The 113th Congress must complete the unfinished business of financial reform if they hope to place our nation on a strong footing for future prosperity. Unfortunately, the banking industry will continue to use every tool at its disposal -- including overblown claims about its philanthropic giving -- to stave off further regulation. Lawmakers should not be fooled.
The biggest U.S. banks are especially unpopular these days thanks to the central role they played in causing the financial meltdown of 2008 and ensuing Great Recession. And while they may not care whether the general public loves them, they do need to be popular with lawmakers, whom they lobby nonstop to nix financial reforms that safeguard the public against fraud, abuse and overly risky investments that could lead to another economic collapse. In addition to enormous campaign contributions and direct lobbying efforts, boasts of generous corporate philanthropy constitute a big part of the banks' massive PR campaigns to rehabilitate their respective public images.
To help the new Congress evaluate these claims, the organization I lead just published an analysis of the philanthropic giving of four of the biggest U.S. banks: Bank of America, Goldman Sachs, JPMorgan Chase and Wells Fargo.
Our report finds that their grantmaking lacks transparency, and the amount and quality of their verifiable giving is mediocre. As such, it comes nowhere close to making amends for the central role these banks played in melting down the global economy or for their rampant criminality. (Violations of law for these banks are documented in an appendix of the report.)
Here are a few examples of the hypocrisy and mediocrity we uncovered:
- Goldman Sachs' CEO Lloyd Blankfein is waging a high profile "charm offensive," appearing on talk shows and traveling the country touting his bank's philanthropy as corporate America's most generous. But in fact Goldman donates a miserly 0.03 percent of annual company revenue to charity -- a shockingly low percentage even by the mediocre standards of the other big banks.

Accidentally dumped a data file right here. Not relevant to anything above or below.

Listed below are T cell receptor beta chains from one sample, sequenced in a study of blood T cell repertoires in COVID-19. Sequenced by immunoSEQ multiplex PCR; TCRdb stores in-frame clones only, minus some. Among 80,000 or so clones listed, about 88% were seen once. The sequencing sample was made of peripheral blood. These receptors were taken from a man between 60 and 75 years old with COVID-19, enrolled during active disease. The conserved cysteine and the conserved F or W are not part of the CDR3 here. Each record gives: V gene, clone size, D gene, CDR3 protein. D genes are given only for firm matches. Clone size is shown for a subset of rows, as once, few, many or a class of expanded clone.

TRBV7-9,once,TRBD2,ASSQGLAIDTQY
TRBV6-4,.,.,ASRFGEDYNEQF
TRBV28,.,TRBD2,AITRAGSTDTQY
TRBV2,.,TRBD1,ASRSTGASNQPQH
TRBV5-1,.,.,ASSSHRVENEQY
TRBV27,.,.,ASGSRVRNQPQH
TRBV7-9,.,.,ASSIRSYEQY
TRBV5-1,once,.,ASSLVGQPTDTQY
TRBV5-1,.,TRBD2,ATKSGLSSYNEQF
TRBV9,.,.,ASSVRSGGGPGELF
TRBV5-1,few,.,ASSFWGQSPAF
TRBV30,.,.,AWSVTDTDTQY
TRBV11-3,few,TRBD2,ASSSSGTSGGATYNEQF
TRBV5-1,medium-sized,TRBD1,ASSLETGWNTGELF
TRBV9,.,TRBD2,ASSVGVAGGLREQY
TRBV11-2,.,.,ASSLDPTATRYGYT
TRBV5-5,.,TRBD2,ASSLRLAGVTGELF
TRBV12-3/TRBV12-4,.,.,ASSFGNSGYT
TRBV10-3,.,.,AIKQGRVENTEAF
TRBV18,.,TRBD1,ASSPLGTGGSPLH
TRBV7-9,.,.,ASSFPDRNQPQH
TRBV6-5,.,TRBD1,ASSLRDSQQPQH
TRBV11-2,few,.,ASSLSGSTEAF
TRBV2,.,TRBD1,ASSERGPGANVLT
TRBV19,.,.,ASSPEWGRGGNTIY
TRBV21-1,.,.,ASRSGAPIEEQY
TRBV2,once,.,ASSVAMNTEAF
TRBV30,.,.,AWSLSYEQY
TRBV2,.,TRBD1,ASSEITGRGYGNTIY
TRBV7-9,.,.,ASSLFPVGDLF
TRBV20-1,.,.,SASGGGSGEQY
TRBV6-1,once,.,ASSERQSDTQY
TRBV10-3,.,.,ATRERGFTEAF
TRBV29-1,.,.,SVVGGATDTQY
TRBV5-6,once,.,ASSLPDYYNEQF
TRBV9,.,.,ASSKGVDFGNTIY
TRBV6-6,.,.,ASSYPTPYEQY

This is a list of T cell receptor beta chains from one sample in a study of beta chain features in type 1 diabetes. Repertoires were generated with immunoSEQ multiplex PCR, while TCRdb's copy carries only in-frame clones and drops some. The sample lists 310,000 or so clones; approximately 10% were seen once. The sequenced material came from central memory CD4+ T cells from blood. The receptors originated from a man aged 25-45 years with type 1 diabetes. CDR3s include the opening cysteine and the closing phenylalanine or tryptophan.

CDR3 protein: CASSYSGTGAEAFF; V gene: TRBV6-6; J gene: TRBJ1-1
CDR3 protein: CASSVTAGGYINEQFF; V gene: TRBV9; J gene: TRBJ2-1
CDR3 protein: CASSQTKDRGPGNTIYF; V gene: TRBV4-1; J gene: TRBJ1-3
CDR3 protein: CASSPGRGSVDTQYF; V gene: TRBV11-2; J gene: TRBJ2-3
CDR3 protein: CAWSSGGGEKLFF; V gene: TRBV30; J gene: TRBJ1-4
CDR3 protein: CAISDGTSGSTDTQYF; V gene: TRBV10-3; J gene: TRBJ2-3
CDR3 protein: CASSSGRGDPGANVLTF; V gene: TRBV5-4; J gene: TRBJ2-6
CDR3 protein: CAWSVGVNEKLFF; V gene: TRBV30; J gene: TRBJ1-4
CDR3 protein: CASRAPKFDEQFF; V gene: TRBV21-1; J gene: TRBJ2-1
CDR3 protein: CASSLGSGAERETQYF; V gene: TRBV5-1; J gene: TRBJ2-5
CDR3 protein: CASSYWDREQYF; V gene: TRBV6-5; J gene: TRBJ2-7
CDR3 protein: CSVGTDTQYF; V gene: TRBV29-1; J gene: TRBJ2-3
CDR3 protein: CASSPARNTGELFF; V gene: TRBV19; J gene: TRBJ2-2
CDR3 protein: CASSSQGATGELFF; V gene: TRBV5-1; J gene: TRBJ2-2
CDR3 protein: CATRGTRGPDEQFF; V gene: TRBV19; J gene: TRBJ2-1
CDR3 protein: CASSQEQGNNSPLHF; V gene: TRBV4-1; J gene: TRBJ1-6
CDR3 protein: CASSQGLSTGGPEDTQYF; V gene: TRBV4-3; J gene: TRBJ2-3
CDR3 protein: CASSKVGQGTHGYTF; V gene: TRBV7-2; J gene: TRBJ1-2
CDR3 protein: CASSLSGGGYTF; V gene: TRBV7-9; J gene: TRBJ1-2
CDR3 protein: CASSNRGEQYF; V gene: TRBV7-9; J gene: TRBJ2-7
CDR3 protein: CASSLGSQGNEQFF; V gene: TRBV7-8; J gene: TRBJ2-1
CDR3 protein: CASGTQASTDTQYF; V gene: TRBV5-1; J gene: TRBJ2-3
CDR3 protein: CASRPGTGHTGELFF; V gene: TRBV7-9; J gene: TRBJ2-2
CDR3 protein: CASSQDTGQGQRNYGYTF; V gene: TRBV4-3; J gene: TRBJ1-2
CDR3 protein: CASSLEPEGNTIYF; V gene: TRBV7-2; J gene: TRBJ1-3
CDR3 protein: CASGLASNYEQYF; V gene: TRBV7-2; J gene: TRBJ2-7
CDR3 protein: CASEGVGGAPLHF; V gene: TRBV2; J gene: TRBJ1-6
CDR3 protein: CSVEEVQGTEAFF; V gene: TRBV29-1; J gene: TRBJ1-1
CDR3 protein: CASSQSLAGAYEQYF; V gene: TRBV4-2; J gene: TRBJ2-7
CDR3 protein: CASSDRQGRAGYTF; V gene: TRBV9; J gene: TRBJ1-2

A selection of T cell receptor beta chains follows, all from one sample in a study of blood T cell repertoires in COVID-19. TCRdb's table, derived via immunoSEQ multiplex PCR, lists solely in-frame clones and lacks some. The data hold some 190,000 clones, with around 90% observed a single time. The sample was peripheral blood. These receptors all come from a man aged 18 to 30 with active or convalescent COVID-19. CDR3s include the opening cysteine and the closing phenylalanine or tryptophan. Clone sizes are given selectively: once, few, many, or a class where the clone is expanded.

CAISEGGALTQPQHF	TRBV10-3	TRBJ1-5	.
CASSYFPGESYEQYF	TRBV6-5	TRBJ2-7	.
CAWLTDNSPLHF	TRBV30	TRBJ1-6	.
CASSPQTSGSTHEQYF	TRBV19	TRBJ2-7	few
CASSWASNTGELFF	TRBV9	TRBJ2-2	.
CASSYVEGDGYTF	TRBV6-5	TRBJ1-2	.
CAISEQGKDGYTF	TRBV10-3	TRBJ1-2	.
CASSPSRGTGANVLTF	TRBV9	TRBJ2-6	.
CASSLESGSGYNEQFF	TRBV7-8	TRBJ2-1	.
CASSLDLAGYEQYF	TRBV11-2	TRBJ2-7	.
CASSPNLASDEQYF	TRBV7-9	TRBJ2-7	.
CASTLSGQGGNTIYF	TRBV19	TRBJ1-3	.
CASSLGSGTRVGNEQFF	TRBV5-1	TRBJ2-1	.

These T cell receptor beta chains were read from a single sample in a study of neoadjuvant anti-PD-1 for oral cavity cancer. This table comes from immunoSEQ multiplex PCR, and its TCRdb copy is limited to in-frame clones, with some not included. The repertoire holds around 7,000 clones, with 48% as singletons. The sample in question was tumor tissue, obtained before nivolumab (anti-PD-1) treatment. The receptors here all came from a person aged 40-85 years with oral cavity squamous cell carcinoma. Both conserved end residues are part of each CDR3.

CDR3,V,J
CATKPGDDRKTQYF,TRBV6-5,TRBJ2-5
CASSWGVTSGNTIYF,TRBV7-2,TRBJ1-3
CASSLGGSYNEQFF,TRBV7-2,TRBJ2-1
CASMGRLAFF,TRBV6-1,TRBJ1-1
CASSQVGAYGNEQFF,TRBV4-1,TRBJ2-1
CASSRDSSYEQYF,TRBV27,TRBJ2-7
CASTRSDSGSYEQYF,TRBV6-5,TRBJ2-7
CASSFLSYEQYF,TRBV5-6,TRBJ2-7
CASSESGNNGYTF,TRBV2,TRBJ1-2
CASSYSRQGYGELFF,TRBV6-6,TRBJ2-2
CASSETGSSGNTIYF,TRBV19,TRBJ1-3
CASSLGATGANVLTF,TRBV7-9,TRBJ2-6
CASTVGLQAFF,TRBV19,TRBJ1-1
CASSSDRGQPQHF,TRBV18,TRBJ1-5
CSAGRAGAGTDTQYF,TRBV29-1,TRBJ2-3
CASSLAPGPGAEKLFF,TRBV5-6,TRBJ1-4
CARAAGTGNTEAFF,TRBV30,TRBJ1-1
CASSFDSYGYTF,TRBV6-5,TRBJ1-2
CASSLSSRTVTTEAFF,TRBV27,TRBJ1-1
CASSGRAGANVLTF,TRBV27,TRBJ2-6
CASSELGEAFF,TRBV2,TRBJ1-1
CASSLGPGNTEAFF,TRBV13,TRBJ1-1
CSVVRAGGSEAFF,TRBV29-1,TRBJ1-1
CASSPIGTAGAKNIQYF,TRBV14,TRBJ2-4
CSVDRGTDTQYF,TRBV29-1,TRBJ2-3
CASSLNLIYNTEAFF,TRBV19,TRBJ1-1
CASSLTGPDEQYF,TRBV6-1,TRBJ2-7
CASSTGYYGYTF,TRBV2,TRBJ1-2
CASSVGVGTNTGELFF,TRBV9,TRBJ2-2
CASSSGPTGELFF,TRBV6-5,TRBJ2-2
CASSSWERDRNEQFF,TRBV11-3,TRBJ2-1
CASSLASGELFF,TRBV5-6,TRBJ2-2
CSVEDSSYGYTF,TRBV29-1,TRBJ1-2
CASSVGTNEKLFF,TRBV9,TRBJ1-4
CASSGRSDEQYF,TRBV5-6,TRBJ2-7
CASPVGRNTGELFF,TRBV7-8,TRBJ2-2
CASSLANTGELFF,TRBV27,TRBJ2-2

- This summer, Wells Fargo paid $175 million to settle federal accusations that it steered black and Latino borrowers into high-cost loans and charged them excessive fees. Is Wells trying to make amends for its racism by increasing investment in communities of color? No. There is no evidence that the bank has any serious interest in augmenting its philanthropic initiatives that benefit non-white Americans.
- JPMorgan Chase played a big role in fomenting the Great Recession of 2009-2010 by helping to swell the subprime mortgage bubble. Did a guilty conscience prompt America's biggest bank to become especially generous during the recession? Certainly not. JPMorgan Chase failed to exceed the financial industry median for philanthropic generosity during those years, while increasing its already massive political expenditures on lobbying and campaign contributions to promote its special-interest agenda.
- This June, Bank of America unveiled what it says is a 10-year, $50 billion environmental initiative. But, in fact, cash grants to environmental nonprofits comprise less than 5 percent of the initiative, with the vast bulk taking the form of for-profit loans to for-profit companies. One environmental group noted that the initiative pales in comparison to the environmental destruction Bank of America wreaks as a leading financier of the coal industry.
Lawmakers should not be bamboozled by the megabanks' false boasts of good corporate citizenship. Instead, they should finally complete the work of financial reform. That means:
- Enact the comprehensive agenda of Americans for Financial Reform.
- Implement the regulations stipulated by the Dodd-Frank Wall Street Reform and Consumer Protection Act of 2010, as advocated by Better Markets, Demos and others.
- Modernize the Community Reinvestment Act, as advocated by the National Community Reinvestment Coalition and others.
- Oblige lawbreaking banks to provide large-scale principal reduction for millions of underwater U.S. homeowners, as advocated by Campaign for a Fair Settlement and others.
- Make big banks pay their fair share of taxes by closing loopholes and instituting a transaction tax on financial speculation, as advocated by National People's Action and others.
The megabanks showered the president and new members of Congress with campaign contributions during the election. And now they are hoping those big chits plus claims of generous corporate largesse will facilitate their nonstop lobbying against completion of financial reform.
I hope that newly sworn-in lawmakers will not be hoodwinked by the charm offensive and will instead ensure that completion of financial reform remains an urgent national priority.
Aaron Dorfman is executive director of the National Committee for Responsive Philanthropy (NCRP), the nation's only independent watchdog organization for institutional grantmakers. He frequently blogs about the role of philanthropy in society.